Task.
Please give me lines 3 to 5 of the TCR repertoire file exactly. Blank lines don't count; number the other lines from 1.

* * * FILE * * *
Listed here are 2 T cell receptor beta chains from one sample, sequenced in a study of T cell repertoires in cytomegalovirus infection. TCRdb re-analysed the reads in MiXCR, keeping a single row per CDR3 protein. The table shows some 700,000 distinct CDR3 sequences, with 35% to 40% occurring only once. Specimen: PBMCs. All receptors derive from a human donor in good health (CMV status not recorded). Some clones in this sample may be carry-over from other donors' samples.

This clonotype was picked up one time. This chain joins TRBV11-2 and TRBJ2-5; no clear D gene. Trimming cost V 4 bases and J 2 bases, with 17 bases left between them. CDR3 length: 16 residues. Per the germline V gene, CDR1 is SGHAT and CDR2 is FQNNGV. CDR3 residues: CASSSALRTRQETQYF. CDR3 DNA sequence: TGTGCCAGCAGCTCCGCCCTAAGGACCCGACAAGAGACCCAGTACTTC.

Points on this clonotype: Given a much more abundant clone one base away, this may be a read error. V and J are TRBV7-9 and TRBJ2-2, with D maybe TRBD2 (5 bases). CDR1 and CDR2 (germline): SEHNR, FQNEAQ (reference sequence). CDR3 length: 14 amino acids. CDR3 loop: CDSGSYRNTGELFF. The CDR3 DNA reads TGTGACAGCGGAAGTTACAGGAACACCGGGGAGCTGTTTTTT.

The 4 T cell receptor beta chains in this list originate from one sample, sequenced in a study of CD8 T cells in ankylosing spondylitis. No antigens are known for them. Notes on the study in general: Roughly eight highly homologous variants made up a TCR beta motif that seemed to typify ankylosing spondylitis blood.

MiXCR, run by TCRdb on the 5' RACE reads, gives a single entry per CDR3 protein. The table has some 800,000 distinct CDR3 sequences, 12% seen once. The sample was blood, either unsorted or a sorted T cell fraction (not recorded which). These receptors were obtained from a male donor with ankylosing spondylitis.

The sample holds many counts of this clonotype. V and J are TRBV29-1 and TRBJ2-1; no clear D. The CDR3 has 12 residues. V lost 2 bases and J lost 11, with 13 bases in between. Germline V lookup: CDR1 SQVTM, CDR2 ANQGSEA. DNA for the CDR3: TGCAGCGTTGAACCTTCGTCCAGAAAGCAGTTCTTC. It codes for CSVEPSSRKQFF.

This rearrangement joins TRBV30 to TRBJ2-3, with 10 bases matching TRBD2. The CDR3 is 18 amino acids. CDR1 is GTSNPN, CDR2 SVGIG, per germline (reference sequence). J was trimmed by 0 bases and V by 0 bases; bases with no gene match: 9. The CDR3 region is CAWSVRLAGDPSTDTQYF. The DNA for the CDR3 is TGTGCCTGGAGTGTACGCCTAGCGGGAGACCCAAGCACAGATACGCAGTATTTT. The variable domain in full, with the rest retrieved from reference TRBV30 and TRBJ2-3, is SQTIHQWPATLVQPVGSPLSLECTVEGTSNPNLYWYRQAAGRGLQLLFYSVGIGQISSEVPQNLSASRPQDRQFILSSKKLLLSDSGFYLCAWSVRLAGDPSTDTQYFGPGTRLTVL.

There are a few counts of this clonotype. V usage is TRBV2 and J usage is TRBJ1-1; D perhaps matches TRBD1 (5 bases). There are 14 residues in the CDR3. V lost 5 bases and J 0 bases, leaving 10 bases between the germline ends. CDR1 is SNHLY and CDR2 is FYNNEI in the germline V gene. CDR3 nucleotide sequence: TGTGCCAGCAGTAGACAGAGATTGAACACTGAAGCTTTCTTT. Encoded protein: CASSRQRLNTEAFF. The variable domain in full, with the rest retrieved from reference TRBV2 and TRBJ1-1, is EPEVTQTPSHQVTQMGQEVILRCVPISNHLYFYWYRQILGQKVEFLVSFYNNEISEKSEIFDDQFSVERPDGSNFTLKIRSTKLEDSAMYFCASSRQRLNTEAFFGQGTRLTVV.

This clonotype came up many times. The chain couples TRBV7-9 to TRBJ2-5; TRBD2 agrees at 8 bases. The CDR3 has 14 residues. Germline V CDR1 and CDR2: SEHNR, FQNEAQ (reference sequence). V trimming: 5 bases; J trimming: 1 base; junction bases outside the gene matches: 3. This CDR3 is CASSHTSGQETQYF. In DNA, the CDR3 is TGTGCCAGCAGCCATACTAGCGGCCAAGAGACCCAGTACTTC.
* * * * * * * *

Points on this clonotype: Given a much more abundant clone one base away, this may be a read error. V and J are TRBV7-9 and TRBJ2-2, with D maybe TRBD2 (5 bases). CDR1 and CDR2 (germline): SEHNR, FQNEAQ (reference sequence). CDR3 length: 14 amino acids. CDR3 loop: CDSGSYRNTGELFF. The CDR3 DNA reads TGTGACAGCGGAAGTTACAGGAACACCGGGGAGCTGTTTTTT.

The 4 T cell receptor beta chains in this list originate from one sample, sequenced in a study of CD8 T cells in ankylosing spondylitis. No antigens are known for them. Notes on the study in general: Roughly eight highly homologous variants made up a TCR beta motif that seemed to typify ankylosing spondylitis blood.

MiXCR, run by TCRdb on the 5' RACE reads, gives a single entry per CDR3 protein. The table has some 800,000 distinct CDR3 sequences, 12% seen once. The sample was blood, either unsorted or a sorted T cell fraction (not recorded which). These receptors were obtained from a male donor with ankylosing spondylitis.